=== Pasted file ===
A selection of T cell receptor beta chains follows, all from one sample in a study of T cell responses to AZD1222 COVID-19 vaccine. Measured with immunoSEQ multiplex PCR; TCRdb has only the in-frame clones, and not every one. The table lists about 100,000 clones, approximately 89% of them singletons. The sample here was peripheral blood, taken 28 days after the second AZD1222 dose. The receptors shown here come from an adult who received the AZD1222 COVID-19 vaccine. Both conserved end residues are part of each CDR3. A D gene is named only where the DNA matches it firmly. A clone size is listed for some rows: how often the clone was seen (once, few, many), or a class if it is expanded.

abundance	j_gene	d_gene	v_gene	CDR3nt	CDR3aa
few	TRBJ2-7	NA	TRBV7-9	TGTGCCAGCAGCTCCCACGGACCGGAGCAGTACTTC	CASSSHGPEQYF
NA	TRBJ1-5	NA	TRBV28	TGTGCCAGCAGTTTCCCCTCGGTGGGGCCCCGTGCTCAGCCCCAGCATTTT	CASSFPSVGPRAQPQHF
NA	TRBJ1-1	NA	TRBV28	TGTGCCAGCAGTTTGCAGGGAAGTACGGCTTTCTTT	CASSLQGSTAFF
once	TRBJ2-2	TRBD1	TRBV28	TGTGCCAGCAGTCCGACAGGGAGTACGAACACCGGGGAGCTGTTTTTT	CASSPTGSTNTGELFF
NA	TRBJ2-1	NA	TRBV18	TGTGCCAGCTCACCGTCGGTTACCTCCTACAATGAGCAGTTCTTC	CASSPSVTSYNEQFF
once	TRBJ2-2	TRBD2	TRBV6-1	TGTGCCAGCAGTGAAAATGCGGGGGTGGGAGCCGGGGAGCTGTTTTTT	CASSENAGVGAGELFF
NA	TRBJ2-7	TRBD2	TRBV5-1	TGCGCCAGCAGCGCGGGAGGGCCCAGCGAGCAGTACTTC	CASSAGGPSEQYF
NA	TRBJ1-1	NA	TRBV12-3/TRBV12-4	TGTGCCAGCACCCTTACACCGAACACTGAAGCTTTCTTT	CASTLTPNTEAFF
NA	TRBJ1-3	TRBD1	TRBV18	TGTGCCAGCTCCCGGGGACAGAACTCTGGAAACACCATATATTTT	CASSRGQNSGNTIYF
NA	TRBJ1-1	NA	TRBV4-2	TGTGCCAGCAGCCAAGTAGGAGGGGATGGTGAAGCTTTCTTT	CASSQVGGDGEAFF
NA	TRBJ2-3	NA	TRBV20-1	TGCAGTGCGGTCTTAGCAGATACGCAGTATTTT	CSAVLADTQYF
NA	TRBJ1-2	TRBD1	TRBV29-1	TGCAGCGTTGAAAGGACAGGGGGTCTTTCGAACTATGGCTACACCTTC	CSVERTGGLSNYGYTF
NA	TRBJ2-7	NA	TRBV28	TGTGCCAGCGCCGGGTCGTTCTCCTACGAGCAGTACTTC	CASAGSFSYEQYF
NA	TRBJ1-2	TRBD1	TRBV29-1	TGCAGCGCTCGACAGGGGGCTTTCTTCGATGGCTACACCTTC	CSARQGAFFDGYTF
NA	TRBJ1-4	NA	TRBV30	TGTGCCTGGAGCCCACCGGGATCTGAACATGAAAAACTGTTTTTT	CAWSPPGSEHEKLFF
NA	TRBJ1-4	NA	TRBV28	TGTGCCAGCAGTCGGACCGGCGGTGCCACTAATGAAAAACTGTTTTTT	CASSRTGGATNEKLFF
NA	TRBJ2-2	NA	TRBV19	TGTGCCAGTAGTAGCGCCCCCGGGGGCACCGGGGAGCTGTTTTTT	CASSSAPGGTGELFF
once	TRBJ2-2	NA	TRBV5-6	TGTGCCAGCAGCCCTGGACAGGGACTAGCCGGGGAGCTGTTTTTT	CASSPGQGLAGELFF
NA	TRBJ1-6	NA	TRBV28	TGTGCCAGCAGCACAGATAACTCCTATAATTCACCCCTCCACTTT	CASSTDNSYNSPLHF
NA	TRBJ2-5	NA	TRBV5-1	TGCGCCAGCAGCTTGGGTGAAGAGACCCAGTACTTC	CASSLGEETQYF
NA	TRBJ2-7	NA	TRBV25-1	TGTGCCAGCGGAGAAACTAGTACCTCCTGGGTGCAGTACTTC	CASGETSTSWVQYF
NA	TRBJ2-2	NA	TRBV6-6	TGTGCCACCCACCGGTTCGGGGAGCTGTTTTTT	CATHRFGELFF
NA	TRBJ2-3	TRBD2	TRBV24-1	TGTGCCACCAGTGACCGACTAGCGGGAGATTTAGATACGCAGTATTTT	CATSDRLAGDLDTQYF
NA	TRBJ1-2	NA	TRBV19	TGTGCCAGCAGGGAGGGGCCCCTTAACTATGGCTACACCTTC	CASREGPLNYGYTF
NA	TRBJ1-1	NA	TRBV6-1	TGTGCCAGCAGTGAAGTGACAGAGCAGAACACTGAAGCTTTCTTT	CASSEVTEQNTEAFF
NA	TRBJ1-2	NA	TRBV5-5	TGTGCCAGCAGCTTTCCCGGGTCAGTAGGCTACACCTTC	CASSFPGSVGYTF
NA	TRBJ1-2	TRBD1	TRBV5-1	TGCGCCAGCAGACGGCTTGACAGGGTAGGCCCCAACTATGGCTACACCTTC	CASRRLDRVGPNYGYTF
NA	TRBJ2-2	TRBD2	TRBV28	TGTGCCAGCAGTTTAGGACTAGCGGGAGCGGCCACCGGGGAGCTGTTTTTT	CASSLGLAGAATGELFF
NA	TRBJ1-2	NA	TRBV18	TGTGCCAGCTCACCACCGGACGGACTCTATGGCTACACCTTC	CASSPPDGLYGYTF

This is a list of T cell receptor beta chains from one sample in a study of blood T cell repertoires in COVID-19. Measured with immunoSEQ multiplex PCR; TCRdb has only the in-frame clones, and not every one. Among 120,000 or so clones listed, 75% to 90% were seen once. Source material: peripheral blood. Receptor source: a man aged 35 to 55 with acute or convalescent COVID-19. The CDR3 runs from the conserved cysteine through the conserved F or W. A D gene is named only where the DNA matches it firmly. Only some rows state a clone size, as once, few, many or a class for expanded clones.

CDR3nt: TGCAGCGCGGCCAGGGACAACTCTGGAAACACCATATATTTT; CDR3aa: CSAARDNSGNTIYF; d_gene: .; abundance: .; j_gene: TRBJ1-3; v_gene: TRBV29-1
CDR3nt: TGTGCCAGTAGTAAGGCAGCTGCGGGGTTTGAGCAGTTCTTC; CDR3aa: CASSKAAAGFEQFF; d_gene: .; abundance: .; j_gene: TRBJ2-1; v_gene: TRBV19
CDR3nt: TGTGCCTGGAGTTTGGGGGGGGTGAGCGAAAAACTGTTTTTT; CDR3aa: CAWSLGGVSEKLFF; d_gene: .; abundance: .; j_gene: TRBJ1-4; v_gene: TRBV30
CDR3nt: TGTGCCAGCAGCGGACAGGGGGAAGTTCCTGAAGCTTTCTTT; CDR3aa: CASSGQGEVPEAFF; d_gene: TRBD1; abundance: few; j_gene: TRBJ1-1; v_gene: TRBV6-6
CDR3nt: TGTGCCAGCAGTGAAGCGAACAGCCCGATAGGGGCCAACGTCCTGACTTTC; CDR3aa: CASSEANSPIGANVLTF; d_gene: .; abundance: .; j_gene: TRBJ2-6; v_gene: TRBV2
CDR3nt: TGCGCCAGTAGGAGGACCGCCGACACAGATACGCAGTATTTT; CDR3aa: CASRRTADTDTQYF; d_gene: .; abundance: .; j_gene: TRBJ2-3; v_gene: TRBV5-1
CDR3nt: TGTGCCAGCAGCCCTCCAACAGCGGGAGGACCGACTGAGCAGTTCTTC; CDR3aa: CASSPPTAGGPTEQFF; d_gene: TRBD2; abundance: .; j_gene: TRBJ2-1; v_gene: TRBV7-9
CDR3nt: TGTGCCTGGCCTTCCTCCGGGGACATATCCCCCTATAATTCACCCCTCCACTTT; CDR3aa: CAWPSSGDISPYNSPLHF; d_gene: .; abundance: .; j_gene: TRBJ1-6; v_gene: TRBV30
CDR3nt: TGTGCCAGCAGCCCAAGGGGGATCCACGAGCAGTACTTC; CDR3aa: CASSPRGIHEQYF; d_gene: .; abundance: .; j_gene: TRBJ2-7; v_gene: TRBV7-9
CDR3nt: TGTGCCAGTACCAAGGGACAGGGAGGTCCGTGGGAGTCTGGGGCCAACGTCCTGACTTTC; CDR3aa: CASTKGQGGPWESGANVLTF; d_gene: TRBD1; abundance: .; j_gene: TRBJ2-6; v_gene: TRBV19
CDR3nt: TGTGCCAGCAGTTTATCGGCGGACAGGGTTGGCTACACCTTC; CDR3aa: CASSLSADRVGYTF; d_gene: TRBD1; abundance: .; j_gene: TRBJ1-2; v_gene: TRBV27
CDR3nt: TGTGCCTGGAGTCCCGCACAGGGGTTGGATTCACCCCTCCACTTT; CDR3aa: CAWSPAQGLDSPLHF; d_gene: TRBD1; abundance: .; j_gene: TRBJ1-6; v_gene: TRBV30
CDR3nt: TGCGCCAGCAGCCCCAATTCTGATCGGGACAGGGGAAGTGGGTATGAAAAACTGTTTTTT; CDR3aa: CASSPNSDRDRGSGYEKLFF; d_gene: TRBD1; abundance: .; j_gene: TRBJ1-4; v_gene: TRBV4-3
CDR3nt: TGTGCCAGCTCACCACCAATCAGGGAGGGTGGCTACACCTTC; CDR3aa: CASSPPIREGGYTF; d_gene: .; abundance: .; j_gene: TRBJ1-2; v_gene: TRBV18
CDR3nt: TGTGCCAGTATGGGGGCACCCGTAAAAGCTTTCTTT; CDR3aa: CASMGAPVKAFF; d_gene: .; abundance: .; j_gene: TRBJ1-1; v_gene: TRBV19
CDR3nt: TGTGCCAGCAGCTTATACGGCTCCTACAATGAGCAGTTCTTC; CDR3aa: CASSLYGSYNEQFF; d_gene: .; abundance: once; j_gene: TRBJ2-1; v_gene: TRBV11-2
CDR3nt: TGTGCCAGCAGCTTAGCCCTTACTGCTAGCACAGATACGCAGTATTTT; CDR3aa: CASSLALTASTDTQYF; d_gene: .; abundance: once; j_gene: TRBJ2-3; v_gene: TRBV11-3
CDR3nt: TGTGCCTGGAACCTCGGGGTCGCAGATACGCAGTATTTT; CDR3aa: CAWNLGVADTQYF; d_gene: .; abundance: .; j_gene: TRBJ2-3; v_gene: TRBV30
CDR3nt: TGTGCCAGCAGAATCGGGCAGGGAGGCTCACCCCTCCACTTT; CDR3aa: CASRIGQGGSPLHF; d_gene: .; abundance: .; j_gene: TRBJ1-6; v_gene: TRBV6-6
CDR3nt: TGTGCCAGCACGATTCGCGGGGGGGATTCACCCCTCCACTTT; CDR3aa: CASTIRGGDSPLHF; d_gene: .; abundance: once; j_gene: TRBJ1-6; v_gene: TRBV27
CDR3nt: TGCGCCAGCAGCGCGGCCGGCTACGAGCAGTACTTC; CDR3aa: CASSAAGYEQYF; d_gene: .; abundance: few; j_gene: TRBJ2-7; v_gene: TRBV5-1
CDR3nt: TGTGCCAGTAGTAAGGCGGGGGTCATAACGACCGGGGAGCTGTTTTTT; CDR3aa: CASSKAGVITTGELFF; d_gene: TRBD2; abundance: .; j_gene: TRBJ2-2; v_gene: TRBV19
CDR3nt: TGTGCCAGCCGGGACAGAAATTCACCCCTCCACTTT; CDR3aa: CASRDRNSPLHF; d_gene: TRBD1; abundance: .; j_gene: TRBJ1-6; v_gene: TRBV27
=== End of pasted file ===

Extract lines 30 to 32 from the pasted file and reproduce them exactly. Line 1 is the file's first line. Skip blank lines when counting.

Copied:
NA	TRBJ2-2	TRBD2	TRBV28	TGTGCCAGCAGTTTAGGACTAGCGGGAGCGGCCACCGGGGAGCTGTTTTTT	CASSLGLAGAATGELFF
NA	TRBJ1-2	NA	TRBV18	TGTGCCAGCTCACCACCGGACGGACTCTATGGCTACACCTTC	CASSPPDGLYGYTF

This is a list of T cell receptor beta chains from one sample in a study of blood T cell repertoires in COVID-19. Measured with immunoSEQ multiplex PCR; TCRdb has only the in-frame clones, and not every one. Among 120,000 or so clones listed, 75% to 90% were seen once. Source material: peripheral blood. Receptor source: a man aged 35 to 55 with acute or convalescent COVID-19. The CDR3 runs from the conserved cysteine through the conserved F or W. A D gene is named only where the DNA matches it firmly. Only some rows state a clone size, as once, few, many or a class for expanded clones.